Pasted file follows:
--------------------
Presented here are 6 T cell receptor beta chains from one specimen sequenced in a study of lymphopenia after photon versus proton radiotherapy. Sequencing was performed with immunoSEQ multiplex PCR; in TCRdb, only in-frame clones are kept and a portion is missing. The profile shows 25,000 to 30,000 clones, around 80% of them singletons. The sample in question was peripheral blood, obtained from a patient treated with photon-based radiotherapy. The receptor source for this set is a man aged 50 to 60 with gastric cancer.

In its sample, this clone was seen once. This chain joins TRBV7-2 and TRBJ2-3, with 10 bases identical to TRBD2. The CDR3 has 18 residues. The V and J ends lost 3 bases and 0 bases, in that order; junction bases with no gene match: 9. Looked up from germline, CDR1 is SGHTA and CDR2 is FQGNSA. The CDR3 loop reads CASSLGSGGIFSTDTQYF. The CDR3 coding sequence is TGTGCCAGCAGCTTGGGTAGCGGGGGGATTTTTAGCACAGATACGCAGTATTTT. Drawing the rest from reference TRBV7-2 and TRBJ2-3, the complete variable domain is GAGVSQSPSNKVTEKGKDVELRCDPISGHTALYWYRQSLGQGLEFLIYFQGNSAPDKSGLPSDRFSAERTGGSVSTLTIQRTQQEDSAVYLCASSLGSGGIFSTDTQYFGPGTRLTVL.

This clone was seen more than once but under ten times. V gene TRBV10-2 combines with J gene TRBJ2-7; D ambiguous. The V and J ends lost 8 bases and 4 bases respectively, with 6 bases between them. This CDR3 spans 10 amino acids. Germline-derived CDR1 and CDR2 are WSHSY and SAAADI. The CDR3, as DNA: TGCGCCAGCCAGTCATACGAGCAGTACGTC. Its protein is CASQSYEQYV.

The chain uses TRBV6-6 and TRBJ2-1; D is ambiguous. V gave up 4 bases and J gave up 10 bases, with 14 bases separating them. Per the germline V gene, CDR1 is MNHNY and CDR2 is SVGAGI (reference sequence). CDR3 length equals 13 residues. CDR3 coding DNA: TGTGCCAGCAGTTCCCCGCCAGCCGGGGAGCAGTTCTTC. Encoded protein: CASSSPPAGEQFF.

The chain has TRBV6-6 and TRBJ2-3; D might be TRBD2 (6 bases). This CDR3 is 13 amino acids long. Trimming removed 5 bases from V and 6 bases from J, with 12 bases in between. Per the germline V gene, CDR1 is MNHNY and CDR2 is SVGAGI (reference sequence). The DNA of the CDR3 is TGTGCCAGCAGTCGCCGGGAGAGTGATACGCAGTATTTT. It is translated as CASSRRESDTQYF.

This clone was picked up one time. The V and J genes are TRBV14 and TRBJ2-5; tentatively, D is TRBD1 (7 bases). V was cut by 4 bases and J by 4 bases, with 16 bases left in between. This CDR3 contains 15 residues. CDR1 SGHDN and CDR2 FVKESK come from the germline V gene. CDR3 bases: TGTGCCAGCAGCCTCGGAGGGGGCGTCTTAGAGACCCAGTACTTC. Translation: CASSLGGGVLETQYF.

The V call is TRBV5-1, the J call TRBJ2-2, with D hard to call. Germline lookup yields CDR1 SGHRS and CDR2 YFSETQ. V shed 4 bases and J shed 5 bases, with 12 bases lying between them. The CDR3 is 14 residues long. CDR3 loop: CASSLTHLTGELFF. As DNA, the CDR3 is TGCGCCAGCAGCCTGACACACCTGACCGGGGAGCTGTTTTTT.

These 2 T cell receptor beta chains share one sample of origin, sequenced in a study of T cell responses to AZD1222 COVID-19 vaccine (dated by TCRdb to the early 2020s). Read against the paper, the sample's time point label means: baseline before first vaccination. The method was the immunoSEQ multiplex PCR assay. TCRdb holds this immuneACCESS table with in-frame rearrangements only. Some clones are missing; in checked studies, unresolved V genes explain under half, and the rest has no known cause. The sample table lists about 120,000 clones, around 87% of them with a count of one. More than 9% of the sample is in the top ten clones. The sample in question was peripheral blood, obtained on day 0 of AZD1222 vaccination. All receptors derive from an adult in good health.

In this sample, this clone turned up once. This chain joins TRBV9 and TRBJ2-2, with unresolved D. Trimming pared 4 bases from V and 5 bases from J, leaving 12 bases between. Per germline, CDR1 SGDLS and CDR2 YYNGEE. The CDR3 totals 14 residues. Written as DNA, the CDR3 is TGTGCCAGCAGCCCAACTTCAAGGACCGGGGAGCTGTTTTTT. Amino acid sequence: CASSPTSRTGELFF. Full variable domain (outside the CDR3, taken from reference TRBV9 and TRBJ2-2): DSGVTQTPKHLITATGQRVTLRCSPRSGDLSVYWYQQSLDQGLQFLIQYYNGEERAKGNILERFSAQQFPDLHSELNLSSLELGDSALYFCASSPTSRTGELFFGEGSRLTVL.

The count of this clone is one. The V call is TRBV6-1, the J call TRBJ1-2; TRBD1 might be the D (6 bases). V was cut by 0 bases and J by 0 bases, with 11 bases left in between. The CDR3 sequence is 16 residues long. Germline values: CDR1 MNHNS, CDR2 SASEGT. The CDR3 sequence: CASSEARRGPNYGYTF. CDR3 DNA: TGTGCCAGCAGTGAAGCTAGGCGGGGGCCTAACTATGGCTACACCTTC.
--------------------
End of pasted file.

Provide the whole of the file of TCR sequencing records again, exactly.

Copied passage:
Presented here are 6 T cell receptor beta chains from one specimen sequenced in a study of lymphopenia after photon versus proton radiotherapy. Sequencing was performed with immunoSEQ multiplex PCR; in TCRdb, only in-frame clones are kept and a portion is missing. The profile shows 25,000 to 30,000 clones, around 80% of them singletons. The sample in question was peripheral blood, obtained from a patient treated with photon-based radiotherapy. The receptor source for this set is a man aged 50 to 60 with gastric cancer.

In its sample, this clone was seen once. This chain joins TRBV7-2 and TRBJ2-3, with 10 bases identical to TRBD2. The CDR3 has 18 residues. The V and J ends lost 3 bases and 0 bases, in that order; junction bases with no gene match: 9. Looked up from germline, CDR1 is SGHTA and CDR2 is FQGNSA. The CDR3 loop reads CASSLGSGGIFSTDTQYF. The CDR3 coding sequence is TGTGCCAGCAGCTTGGGTAGCGGGGGGATTTTTAGCACAGATACGCAGTATTTT. Drawing the rest from reference TRBV7-2 and TRBJ2-3, the complete variable domain is GAGVSQSPSNKVTEKGKDVELRCDPISGHTALYWYRQSLGQGLEFLIYFQGNSAPDKSGLPSDRFSAERTGGSVSTLTIQRTQQEDSAVYLCASSLGSGGIFSTDTQYFGPGTRLTVL.

This clone was seen more than once but under ten times. V gene TRBV10-2 combines with J gene TRBJ2-7; D ambiguous. The V and J ends lost 8 bases and 4 bases respectively, with 6 bases between them. This CDR3 spans 10 amino acids. Germline-derived CDR1 and CDR2 are WSHSY and SAAADI. The CDR3, as DNA: TGCGCCAGCCAGTCATACGAGCAGTACGTC. Its protein is CASQSYEQYV.

The chain uses TRBV6-6 and TRBJ2-1; D is ambiguous. V gave up 4 bases and J gave up 10 bases, with 14 bases separating them. Per the germline V gene, CDR1 is MNHNY and CDR2 is SVGAGI (reference sequence). CDR3 length equals 13 residues. CDR3 coding DNA: TGTGCCAGCAGTTCCCCGCCAGCCGGGGAGCAGTTCTTC. Encoded protein: CASSSPPAGEQFF.

The chain has TRBV6-6 and TRBJ2-3; D might be TRBD2 (6 bases). This CDR3 is 13 amino acids long. Trimming removed 5 bases from V and 6 bases from J, with 12 bases in between. Per the germline V gene, CDR1 is MNHNY and CDR2 is SVGAGI (reference sequence). The DNA of the CDR3 is TGTGCCAGCAGTCGCCGGGAGAGTGATACGCAGTATTTT. It is translated as CASSRRESDTQYF.

This clone was picked up one time. The V and J genes are TRBV14 and TRBJ2-5; tentatively, D is TRBD1 (7 bases). V was cut by 4 bases and J by 4 bases, with 16 bases left in between. This CDR3 contains 15 residues. CDR1 SGHDN and CDR2 FVKESK come from the germline V gene. CDR3 bases: TGTGCCAGCAGCCTCGGAGGGGGCGTCTTAGAGACCCAGTACTTC. Translation: CASSLGGGVLETQYF.

The V call is TRBV5-1, the J call TRBJ2-2, with D hard to call. Germline lookup yields CDR1 SGHRS and CDR2 YFSETQ. V shed 4 bases and J shed 5 bases, with 12 bases lying between them. The CDR3 is 14 residues long. CDR3 loop: CASSLTHLTGELFF. As DNA, the CDR3 is TGCGCCAGCAGCCTGACACACCTGACCGGGGAGCTGTTTTTT.

These 2 T cell receptor beta chains share one sample of origin, sequenced in a study of T cell responses to AZD1222 COVID-19 vaccine (dated by TCRdb to the early 2020s). Read against the paper, the sample's time point label means: baseline before first vaccination. The method was the immunoSEQ multiplex PCR assay. TCRdb holds this immuneACCESS table with in-frame rearrangements only. Some clones are missing; in checked studies, unresolved V genes explain under half, and the rest has no known cause. The sample table lists about 120,000 clones, around 87% of them with a count of one. More than 9% of the sample is in the top ten clones. The sample in question was peripheral blood, obtained on day 0 of AZD1222 vaccination. All receptors derive from an adult in good health.

In this sample, this clone turned up once. This chain joins TRBV9 and TRBJ2-2, with unresolved D. Trimming pared 4 bases from V and 5 bases from J, leaving 12 bases between. Per germline, CDR1 SGDLS and CDR2 YYNGEE. The CDR3 totals 14 residues. Written as DNA, the CDR3 is TGTGCCAGCAGCCCAACTTCAAGGACCGGGGAGCTGTTTTTT. Amino acid sequence: CASSPTSRTGELFF. Full variable domain (outside the CDR3, taken from reference TRBV9 and TRBJ2-2): DSGVTQTPKHLITATGQRVTLRCSPRSGDLSVYWYQQSLDQGLQFLIQYYNGEERAKGNILERFSAQQFPDLHSELNLSSLELGDSALYFCASSPTSRTGELFFGEGSRLTVL.

The count of this clone is one. The V call is TRBV6-1, the J call TRBJ1-2; TRBD1 might be the D (6 bases). V was cut by 0 bases and J by 0 bases, with 11 bases left in between. The CDR3 sequence is 16 residues long. Germline values: CDR1 MNHNS, CDR2 SASEGT. The CDR3 sequence: CASSEARRGPNYGYTF. CDR3 DNA: TGTGCCAGCAGTGAAGCTAGGCGGGGGCCTAACTATGGCTACACCTTC.